CLINICAL AND LABORATORY INVESTIGATION
Sunscreen Use and Melanocytic Nevi in Children: A Systematic Review
Version of Record online: 20 SEP 2012
© 2012 Wiley Periodicals, Inc.
Volume 30, Issue 1, pages 51–59, January/February 2013
How to Cite
de Maleissye, M.-F., Beauchet, A., Saiag, P., Corrêa, M., Godin-Beeckmann, S., Haeffelin, M. and Mahé, E. (2013), Sunscreen Use and Melanocytic Nevi in Children: A Systematic Review. Pediatric Dermatology, 30: 51–59. doi: 10.1111/j.1525-1470.2012.01847.x
- Issue online: 15 JAN 2013
- Version of Record online: 20 SEP 2012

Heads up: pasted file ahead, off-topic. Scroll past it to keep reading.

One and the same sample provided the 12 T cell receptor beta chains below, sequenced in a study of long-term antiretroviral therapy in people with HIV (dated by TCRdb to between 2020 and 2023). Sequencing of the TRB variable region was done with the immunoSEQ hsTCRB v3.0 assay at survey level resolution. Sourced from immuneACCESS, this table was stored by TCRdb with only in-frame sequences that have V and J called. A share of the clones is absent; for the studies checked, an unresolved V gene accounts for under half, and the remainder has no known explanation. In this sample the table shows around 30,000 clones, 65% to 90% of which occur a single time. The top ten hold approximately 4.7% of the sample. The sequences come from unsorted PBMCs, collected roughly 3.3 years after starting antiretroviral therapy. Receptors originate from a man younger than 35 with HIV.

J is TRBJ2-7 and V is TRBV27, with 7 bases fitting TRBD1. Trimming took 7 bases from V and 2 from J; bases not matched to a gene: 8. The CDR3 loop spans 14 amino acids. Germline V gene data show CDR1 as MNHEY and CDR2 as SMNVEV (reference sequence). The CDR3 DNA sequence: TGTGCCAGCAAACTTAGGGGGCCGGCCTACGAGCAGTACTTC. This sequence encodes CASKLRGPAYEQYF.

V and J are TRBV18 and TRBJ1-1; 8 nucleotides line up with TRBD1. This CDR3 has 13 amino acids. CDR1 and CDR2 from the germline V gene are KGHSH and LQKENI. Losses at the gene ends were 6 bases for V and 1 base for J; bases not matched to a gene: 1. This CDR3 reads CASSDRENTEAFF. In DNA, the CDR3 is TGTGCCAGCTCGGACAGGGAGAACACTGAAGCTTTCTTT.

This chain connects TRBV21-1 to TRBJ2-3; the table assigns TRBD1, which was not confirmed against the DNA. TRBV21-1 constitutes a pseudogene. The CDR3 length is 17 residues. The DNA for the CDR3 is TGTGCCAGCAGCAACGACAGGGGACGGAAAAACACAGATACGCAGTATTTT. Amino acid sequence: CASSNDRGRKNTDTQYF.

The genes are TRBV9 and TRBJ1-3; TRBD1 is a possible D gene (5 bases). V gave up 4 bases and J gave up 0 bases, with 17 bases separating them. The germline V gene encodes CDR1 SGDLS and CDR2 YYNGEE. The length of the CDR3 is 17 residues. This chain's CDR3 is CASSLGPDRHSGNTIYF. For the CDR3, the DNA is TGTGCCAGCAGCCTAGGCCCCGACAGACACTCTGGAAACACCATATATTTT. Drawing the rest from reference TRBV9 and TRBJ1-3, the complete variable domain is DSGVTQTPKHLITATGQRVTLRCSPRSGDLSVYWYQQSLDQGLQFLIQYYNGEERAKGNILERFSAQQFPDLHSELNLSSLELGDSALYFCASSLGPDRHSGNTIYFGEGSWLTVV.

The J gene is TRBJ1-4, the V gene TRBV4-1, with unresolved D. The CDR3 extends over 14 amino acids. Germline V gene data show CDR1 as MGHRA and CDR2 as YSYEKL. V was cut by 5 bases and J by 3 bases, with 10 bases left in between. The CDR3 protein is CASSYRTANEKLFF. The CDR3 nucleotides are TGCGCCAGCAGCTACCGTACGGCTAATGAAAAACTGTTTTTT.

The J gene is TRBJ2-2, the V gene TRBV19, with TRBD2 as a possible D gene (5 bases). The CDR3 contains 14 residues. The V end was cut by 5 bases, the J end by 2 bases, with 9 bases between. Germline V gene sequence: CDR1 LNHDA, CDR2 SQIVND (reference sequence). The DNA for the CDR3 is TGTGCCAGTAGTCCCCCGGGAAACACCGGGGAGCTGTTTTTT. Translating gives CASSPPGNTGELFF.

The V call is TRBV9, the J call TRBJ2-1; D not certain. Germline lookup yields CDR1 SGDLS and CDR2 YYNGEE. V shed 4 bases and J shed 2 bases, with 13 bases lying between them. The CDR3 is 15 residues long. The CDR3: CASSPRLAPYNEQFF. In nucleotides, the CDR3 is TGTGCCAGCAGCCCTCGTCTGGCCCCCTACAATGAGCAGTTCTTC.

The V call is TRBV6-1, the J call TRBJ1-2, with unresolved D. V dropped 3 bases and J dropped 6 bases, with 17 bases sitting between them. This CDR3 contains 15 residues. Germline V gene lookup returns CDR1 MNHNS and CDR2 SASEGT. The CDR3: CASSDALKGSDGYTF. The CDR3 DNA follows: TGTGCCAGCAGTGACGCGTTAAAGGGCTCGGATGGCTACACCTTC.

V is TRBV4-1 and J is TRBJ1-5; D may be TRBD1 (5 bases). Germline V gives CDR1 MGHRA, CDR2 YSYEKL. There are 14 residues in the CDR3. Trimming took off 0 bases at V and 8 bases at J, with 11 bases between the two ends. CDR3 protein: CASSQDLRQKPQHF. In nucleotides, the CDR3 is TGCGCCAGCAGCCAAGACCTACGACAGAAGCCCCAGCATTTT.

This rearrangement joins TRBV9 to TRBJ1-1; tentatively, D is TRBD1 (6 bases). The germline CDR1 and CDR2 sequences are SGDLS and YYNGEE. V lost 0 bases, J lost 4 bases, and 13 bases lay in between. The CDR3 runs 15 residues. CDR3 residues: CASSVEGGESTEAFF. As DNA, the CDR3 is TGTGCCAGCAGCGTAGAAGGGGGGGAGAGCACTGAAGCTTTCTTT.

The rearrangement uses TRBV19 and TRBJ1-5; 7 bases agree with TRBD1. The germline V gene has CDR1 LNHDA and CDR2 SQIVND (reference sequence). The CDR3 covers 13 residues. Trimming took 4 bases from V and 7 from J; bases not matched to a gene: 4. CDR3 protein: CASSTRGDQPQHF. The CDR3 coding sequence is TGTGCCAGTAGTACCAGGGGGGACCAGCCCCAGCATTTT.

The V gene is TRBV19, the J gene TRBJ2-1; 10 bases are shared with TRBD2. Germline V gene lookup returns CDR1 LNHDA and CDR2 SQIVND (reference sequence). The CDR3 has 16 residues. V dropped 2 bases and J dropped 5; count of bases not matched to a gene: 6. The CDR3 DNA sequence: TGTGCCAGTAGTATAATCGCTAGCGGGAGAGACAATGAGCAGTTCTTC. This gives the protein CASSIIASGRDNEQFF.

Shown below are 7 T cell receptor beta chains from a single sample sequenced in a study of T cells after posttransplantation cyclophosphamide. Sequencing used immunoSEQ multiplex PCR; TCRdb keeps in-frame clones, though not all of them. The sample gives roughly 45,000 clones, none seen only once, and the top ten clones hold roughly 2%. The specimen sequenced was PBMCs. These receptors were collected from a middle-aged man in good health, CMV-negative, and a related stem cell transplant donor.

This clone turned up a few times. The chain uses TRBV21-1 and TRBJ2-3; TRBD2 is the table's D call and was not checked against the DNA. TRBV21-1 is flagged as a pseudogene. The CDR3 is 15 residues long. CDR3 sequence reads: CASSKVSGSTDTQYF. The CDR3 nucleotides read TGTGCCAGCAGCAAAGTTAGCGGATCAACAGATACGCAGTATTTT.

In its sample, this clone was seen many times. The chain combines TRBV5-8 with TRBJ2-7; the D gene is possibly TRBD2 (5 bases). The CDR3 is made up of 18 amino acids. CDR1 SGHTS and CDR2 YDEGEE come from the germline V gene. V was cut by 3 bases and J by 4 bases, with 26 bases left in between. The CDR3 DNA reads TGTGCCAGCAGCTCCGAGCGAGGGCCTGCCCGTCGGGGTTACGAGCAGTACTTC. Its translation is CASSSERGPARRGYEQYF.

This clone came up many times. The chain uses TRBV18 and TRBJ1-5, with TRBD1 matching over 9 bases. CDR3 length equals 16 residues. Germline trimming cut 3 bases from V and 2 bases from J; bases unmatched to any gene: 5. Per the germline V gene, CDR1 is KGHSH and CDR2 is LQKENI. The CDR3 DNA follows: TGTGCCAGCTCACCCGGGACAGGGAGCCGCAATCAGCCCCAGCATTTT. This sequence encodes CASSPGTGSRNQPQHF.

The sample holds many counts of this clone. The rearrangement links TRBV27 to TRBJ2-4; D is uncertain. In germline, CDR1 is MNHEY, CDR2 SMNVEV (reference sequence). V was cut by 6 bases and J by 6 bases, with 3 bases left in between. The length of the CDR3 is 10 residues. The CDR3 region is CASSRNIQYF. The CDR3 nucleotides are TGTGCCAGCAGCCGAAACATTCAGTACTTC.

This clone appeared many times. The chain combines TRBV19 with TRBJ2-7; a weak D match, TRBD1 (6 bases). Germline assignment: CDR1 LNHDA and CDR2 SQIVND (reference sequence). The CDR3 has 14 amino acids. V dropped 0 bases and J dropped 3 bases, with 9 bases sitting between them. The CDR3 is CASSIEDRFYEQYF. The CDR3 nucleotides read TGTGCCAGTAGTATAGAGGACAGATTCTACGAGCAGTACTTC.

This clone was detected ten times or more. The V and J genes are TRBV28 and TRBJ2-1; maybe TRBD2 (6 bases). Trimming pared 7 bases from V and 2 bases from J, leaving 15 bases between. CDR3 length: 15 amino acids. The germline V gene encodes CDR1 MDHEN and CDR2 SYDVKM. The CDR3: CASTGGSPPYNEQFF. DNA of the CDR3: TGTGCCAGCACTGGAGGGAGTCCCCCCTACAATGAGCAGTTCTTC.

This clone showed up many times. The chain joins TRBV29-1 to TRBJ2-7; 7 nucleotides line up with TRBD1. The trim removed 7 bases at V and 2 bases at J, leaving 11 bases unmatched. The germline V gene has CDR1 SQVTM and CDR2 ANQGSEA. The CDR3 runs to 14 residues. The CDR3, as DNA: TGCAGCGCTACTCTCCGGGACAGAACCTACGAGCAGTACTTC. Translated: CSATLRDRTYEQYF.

Abstract: We conducted a systematic review of the association between melanocytic nevi (MN) in childhood and sunscreen use. A bibliographic search was conducted between November 2008 and January 2009 using the following key words on MEDLINE and EMBASE: child*, in combination with naevi, nevi, naevus, nevus and sunscreen, sun protection. We also used Medical Subject Headings [sunscreening agents], or [radiation protection] with [nevus, pigmented]. A first screening was done on title and abstract reading. Randomized trials and cohort and cross-sectional studies analyzing the relationship between the use of sunscreen and MN in children were selected. Three reviewers abstracted data from each article. The three sets of results were compared for concordance and rereviewed if necessary. Fifteen articles were included (20,743 children). The studies were not consistent in terms of the ages of the children, MN count methods, or sunscreen use assessment. Owing to this heterogeneity, we were unable to pool the studies and conduct a meta-analysis. Twelve studies did not report that the use of sunscreen had a protective effect against MN development. Three studies reported a lower MN count when sunscreen was applied. This systematic review underlines the methodologic differences between studies. Eight of 15 studies reported a positive association between sunscreen application and MN count. Differences in MN counts, overexposure to sun, and inadequate sunscreen application on fair-skinned children could explain the disparity in the results. There is still no evidence of a protective effect of sunscreen against MN development in children.